Rather shop at a local market or at the supermarkets if you want spices or tea. For jewelry I recommend Galle Fort – just make sure you buy something with a valid certificate (note: these can be forged as well!)

18. Prepare for cheap & crazy buses

The Traffic in Kandy, Sri Lanka - so many tuk-tuks and few of them have a licence. It can get very dangerous very fast
The Traffic in Kandy, Sri Lanka – so many tuk-tuks

This Sri Lanka travel blog post wouldn’t be complete without mentioning public transport: Buses can be an incredibly cheap way to get you anywhere. They also happen to be the fastest way to get anywhere.

But you should also know that most of the bus drivers are downright suicidal and a lot of accidents happen every month. The traffic in Sri Lanka is quite different than in Europe or the U.S., and it might even shock some people just how crazy it all is. So, know what you are getting into, and consider taking the train instead.

19. Entrance fees can be extremely expensive

The long approach through the water gardens of Sigirya, Sri Lanka
Entrance fee to Sigiriya is 30 USD per person

Sri Lanka is, all things considered, quite the budget destinations. 50 USD a day will get you very far. With one exception: The entrance fees to the UNESCO World Heritage sites and National Parks.

To give you a good indication: You can get curry with some hoppers for 200 LRK (1.20 USD), but they will charge you 30 USD to climb Sigiriya or 15 USD to enter Yala National Park (that’s without a guide, vehicle, etc). 

To be quite honest with you, I find these prices are fair – especially as they are used to preserve these important landmarks and wonders. Still, it can set back your vacations funds quite a bit, so plan ahead!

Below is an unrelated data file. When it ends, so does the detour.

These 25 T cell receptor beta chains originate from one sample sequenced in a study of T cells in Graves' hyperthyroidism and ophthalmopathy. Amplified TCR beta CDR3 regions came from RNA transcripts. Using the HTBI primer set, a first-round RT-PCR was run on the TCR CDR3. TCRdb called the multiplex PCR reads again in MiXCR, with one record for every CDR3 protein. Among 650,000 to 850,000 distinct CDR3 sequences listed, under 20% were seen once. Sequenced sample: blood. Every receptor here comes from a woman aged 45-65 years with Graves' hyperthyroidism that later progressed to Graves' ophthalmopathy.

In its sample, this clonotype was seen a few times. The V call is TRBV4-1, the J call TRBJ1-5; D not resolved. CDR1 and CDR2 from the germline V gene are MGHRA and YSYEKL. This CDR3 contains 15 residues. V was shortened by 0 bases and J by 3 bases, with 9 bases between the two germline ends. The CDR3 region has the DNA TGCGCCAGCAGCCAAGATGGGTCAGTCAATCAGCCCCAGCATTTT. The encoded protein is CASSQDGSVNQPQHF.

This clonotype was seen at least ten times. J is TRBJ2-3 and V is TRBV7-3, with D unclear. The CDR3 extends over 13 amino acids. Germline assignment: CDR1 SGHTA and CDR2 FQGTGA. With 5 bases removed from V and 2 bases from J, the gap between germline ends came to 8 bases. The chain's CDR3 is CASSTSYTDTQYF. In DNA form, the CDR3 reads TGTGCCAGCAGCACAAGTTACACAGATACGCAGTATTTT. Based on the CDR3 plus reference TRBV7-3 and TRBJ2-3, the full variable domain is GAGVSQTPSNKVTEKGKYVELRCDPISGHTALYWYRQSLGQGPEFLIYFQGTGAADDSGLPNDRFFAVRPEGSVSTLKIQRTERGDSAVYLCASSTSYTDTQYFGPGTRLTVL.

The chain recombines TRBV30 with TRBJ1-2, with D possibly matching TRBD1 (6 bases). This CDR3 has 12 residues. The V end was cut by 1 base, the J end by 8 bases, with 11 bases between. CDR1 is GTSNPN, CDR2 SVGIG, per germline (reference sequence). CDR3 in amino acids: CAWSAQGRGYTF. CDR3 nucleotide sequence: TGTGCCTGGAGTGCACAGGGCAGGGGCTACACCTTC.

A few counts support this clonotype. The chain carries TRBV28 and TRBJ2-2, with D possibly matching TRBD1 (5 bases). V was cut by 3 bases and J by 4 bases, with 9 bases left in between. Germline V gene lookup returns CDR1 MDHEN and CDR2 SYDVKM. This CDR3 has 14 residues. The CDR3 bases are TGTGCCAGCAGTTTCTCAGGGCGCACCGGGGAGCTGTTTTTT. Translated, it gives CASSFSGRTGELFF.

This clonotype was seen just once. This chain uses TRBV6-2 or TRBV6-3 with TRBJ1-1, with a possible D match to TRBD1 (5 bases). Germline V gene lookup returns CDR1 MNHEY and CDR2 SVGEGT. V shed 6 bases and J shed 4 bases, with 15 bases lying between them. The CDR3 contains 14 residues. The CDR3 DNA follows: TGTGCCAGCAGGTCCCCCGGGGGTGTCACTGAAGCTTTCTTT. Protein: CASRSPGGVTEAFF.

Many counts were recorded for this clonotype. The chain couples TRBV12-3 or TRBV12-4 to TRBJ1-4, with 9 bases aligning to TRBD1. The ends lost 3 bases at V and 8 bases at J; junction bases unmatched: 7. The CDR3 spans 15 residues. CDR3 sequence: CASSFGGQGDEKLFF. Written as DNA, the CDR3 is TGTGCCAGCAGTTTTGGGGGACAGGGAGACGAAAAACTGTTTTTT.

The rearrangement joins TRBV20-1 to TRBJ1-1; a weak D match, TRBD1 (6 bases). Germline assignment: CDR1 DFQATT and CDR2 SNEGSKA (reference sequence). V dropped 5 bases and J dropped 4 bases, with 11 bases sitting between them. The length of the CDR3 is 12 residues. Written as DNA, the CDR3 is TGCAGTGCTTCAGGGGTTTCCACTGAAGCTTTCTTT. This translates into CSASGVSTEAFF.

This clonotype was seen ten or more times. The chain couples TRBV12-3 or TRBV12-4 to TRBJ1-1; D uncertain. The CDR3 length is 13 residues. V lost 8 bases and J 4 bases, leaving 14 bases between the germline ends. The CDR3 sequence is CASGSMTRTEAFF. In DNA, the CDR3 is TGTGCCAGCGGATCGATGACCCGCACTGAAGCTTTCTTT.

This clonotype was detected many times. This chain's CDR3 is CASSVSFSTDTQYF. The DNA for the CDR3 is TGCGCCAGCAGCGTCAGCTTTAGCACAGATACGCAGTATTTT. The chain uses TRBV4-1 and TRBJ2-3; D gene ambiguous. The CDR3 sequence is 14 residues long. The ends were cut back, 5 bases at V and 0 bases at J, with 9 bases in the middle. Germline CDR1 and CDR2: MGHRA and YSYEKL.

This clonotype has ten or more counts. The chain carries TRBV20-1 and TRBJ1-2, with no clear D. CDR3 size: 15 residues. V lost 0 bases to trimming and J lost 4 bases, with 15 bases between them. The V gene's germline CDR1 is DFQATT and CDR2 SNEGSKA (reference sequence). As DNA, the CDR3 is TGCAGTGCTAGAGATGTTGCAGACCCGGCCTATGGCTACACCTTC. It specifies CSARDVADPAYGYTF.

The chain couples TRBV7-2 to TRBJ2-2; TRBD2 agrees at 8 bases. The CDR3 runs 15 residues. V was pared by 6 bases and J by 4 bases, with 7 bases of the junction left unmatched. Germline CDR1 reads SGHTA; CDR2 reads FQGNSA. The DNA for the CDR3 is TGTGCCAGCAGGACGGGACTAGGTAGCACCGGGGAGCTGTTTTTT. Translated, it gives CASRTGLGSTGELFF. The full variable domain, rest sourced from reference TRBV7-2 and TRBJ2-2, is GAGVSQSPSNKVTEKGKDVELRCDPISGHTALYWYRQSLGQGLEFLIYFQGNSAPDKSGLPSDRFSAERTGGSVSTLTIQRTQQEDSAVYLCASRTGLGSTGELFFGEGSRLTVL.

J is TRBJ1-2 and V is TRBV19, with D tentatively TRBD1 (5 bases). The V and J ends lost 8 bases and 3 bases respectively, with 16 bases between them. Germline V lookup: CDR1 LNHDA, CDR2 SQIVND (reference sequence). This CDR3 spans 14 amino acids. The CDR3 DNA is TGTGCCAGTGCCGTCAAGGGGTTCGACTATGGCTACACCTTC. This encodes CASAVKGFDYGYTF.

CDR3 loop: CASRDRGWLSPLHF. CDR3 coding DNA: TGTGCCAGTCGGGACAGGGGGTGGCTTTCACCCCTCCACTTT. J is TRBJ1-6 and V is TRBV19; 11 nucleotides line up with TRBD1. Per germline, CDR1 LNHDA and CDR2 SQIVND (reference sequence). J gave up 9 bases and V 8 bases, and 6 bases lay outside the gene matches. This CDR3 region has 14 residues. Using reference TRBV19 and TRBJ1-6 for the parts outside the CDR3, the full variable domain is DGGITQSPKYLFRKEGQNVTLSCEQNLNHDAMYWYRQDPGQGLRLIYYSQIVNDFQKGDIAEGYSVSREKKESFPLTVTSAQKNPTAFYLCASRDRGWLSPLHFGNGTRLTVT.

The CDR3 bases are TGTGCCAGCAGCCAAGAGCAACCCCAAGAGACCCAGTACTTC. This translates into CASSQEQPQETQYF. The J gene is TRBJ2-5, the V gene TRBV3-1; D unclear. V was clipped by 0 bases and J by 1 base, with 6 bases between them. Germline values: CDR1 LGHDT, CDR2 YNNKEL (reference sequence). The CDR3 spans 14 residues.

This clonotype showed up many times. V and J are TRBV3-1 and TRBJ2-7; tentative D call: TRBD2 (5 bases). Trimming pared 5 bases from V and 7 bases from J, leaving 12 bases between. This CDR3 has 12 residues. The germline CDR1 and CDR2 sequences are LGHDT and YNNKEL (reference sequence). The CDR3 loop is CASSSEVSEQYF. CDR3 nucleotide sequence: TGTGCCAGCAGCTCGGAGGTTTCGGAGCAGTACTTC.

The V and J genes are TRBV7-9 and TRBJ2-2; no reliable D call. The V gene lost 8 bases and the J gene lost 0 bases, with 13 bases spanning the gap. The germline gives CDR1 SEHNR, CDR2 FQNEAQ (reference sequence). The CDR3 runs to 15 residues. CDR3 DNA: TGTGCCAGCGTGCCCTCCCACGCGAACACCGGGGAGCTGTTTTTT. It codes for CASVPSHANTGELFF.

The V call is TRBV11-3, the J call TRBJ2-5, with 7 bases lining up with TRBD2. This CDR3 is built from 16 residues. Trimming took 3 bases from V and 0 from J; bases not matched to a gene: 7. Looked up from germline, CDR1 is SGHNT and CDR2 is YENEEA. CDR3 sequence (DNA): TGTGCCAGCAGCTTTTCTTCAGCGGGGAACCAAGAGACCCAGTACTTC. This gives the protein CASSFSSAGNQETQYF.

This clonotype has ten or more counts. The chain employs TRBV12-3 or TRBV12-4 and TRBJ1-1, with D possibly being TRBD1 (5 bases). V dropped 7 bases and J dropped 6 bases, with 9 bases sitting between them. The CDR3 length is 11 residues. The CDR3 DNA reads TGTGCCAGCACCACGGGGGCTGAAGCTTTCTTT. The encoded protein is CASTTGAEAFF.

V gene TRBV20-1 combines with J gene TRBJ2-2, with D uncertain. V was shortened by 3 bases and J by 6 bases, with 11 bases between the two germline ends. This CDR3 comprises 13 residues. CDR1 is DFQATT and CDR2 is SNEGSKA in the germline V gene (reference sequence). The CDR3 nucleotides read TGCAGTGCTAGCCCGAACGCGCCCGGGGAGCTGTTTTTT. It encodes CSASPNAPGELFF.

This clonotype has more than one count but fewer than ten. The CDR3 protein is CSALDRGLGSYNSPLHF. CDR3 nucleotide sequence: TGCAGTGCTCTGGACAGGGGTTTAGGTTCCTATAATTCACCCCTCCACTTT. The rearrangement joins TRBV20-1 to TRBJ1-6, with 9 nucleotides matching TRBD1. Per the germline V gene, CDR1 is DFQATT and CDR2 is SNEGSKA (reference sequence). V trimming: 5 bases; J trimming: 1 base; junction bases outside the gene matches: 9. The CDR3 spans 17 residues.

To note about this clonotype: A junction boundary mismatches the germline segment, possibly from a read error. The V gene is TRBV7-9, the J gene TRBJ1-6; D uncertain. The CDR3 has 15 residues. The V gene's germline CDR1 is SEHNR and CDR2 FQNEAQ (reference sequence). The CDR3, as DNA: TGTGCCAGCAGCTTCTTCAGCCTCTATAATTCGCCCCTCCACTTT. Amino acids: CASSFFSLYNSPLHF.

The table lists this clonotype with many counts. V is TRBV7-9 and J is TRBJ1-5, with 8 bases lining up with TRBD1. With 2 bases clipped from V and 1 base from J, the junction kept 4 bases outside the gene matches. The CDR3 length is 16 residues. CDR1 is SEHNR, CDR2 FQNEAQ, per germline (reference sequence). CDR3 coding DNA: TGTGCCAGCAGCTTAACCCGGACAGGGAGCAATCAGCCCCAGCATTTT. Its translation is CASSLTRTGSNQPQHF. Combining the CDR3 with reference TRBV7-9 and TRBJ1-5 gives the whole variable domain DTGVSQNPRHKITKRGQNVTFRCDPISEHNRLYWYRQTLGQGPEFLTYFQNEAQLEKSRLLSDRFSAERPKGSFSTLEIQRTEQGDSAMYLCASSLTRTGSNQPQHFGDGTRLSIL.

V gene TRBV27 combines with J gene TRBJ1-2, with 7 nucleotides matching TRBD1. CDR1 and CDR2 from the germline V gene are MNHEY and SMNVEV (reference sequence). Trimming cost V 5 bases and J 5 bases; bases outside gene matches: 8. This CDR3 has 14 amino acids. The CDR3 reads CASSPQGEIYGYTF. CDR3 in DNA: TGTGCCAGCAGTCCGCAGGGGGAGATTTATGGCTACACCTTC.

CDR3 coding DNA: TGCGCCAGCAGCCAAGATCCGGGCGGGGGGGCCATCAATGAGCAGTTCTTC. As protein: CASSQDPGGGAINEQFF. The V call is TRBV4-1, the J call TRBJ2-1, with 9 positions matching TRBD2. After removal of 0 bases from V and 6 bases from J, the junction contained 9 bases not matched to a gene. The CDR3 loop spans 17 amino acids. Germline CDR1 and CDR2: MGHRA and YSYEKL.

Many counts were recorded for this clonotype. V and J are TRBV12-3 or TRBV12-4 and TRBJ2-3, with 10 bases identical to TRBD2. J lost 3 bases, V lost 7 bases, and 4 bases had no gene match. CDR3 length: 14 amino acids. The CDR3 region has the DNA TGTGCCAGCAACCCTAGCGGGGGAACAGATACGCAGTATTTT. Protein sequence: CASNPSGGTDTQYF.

20. The beautiful beaches can be deceiving

Me at the beach, which is a public beach but currently not popular among tourists (yet) - maybe that will change, but so far it was bearable
High waves crashing into the surf on a calm day in Tangalle

Sri Lanka has quite some spectacular beaches. White sand, palm trees, and a gentle breeze invite you to stay a while. But, there are two things you should know:

The Sri Lankan sun is incredibly intense, and you will definitely need an umbrella or a place with some shade. If you got, a beach tent will be perfect.

The currents of the Indian Ocean can be very strong and even treacherous, and the waves will usually be equally high. It’s the perfect place to go surfing, but swimming requires a bit more experience.

I don’t say this to convince you a Sri Lanka beach vacation is not recommended, but rather so you come prepared! East coast or west coast, I loved swimming in Sri Lanka.

So, this was my Sri Lanka travel blog post. I hope I was able to help you with planning your trip. Got any questions? Leave them in the comments below!